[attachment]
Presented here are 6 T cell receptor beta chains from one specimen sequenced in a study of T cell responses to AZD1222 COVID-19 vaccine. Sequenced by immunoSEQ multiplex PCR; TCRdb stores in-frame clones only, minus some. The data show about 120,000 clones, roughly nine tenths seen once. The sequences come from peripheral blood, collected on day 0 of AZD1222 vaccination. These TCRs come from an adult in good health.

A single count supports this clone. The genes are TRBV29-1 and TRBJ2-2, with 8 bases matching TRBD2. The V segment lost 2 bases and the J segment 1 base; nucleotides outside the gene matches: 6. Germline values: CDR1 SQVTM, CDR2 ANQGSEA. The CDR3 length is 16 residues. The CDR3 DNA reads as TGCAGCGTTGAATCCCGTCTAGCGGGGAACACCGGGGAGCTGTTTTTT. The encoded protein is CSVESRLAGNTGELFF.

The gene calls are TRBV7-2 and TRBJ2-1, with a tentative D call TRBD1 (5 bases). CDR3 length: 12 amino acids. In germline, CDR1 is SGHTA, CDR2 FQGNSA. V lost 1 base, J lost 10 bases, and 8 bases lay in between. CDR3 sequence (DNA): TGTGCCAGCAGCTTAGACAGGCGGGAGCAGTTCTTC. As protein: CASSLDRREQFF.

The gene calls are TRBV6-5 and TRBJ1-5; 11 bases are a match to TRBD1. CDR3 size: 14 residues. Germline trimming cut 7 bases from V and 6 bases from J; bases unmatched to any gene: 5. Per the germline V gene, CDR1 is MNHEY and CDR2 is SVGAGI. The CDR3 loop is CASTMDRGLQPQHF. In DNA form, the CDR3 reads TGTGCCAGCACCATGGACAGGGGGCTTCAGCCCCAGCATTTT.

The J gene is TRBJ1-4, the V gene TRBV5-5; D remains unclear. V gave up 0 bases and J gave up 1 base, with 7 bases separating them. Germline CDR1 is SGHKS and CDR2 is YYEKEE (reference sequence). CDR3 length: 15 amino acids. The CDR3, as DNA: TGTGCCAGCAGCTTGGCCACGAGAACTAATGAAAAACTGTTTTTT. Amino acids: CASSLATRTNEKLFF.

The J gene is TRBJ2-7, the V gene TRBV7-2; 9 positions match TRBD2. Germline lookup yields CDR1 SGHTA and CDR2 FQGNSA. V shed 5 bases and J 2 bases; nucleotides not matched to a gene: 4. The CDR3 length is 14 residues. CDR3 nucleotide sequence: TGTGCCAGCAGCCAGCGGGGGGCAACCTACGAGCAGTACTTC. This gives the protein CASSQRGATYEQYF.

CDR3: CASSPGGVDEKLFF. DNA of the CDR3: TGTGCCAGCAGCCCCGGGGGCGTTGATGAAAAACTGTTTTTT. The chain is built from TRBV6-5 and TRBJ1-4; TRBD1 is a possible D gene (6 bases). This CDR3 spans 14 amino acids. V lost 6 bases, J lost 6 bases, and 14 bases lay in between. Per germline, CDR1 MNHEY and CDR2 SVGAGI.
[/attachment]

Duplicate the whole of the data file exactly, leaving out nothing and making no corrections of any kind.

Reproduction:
Presented here are 6 T cell receptor beta chains from one specimen sequenced in a study of T cell responses to AZD1222 COVID-19 vaccine. Sequenced by immunoSEQ multiplex PCR; TCRdb stores in-frame clones only, minus some. The data show about 120,000 clones, roughly nine tenths seen once. The sequences come from peripheral blood, collected on day 0 of AZD1222 vaccination. These TCRs come from an adult in good health.

A single count supports this clone. The genes are TRBV29-1 and TRBJ2-2, with 8 bases matching TRBD2. The V segment lost 2 bases and the J segment 1 base; nucleotides outside the gene matches: 6. Germline values: CDR1 SQVTM, CDR2 ANQGSEA. The CDR3 length is 16 residues. The CDR3 DNA reads as TGCAGCGTTGAATCCCGTCTAGCGGGGAACACCGGGGAGCTGTTTTTT. The encoded protein is CSVESRLAGNTGELFF.

The gene calls are TRBV7-2 and TRBJ2-1, with a tentative D call TRBD1 (5 bases). CDR3 length: 12 amino acids. In germline, CDR1 is SGHTA, CDR2 FQGNSA. V lost 1 base, J lost 10 bases, and 8 bases lay in between. CDR3 sequence (DNA): TGTGCCAGCAGCTTAGACAGGCGGGAGCAGTTCTTC. As protein: CASSLDRREQFF.

The gene calls are TRBV6-5 and TRBJ1-5; 11 bases are a match to TRBD1. CDR3 size: 14 residues. Germline trimming cut 7 bases from V and 6 bases from J; bases unmatched to any gene: 5. Per the germline V gene, CDR1 is MNHEY and CDR2 is SVGAGI. The CDR3 loop is CASTMDRGLQPQHF. In DNA form, the CDR3 reads TGTGCCAGCACCATGGACAGGGGGCTTCAGCCCCAGCATTTT.

The J gene is TRBJ1-4, the V gene TRBV5-5; D remains unclear. V gave up 0 bases and J gave up 1 base, with 7 bases separating them. Germline CDR1 is SGHKS and CDR2 is YYEKEE (reference sequence). CDR3 length: 15 amino acids. The CDR3, as DNA: TGTGCCAGCAGCTTGGCCACGAGAACTAATGAAAAACTGTTTTTT. Amino acids: CASSLATRTNEKLFF.

The J gene is TRBJ2-7, the V gene TRBV7-2; 9 positions match TRBD2. Germline lookup yields CDR1 SGHTA and CDR2 FQGNSA. V shed 5 bases and J 2 bases; nucleotides not matched to a gene: 4. The CDR3 length is 14 residues. CDR3 nucleotide sequence: TGTGCCAGCAGCCAGCGGGGGGCAACCTACGAGCAGTACTTC. This gives the protein CASSQRGATYEQYF.

CDR3: CASSPGGVDEKLFF. DNA of the CDR3: TGTGCCAGCAGCCCCGGGGGCGTTGATGAAAAACTGTTTTTT. The chain is built from TRBV6-5 and TRBJ1-4; TRBD1 is a possible D gene (6 bases). This CDR3 spans 14 amino acids. V lost 6 bases, J lost 6 bases, and 14 bases lay in between. Per germline, CDR1 MNHEY and CDR2 SVGAGI.